Our waitress was not actually waiting on us.
It started out as a normal meal, for the most part.* She took our order, not making eye contact with either of us. She seemed rushed and as though she was flustered. We decided at the time that it was probably due to the large number of customers that were there at the time, and she seemed to be one of only a couple of servers in the restaurant that morning. She was just busy, right?
However, as the meal progressed, we noticed other things. It took a long time to get our meal. Despite the fact that she was buzzing around to other tables checking on customers, she never once checked on us to see if we needed anything (including refills on our drinks). When we were finished eating, the manager cleared our table and dealt with our check. We could clearly see that the waitress was still on her shift, but the manager had taken over our table by that point.
It was weird.
Afterward, Bo and I discussed it, and we came to the uneasy conclusion that the waitress was not comfortable waiting on us because of our relationship.
Yes, we were in a relationship, but she had no way of knowing that. We weren't holding hands or making out over our breakfasts. We could have just as easily been two friends or cousins or sisters who went out to breakfast together.
She assumed our relationship, then changed her behavior toward us based on that assumption.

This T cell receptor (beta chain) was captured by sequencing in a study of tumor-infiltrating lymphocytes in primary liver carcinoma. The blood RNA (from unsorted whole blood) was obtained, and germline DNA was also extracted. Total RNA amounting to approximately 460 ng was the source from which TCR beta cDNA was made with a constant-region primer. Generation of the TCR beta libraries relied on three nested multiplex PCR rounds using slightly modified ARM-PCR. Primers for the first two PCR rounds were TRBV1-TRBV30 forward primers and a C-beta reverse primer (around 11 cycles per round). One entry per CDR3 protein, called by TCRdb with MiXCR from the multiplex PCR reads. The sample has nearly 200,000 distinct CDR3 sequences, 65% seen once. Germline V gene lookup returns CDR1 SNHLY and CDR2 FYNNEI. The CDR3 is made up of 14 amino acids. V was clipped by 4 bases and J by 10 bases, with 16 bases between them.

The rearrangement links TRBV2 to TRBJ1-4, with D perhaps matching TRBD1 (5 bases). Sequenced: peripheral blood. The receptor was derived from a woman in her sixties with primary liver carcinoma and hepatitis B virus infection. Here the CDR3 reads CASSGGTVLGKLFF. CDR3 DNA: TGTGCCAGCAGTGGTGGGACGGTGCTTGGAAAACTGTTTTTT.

During the course of the discussion about it, Bo indicated that it was probably an assumption that came from Bo's appearance more than the dynamic of the two of us together. Bo has short hair and wears clothes that some consider masculine. She told me that when people give us sideways glances, trying to determine if we're together, it's most likely that they're looking at her.
She said, "You pass as straight."
I suppose she's right. I typically keep my hair a bit longer (chin length, at least), and wear clothing that is generally identifiable as feminine. I'm not a "girly girl," but definitely on the feminine side of the spectrum.**
I have mixed feelings about this. On the one hand, I suppose it's beneficial to be able to "pass" as straight in general society. I don't get stares when I'm in public, and there's little awkwardness from people who are uncomfortable around the queer community.
On the other hand, I am not ashamed of who I am, so I don't feel the need to hide any part of that. There is part of me that wants people to look at me and identify me as a lesbian because that's how I identify myself. I don't try to hide that part of me because I feel no need to.
Of course, in an ideal world, it wouldn't matter. People would mind their own business instead of judging others based on who they love and with whom they share their beds.
I mean, if people spent half as much time advocating for the marginalized in society as they do shaking their fists at The Gays, our society would be a whole helluva lot better. But that's a post for another day.
*In looking at the experience in retrospect, it's clear now that there were more indications of the waitress's feelings about us than we noticed at the time. As this post is retrospective, it will address those indications.
**Because gender is a spectrum, not binary. That's just how it works.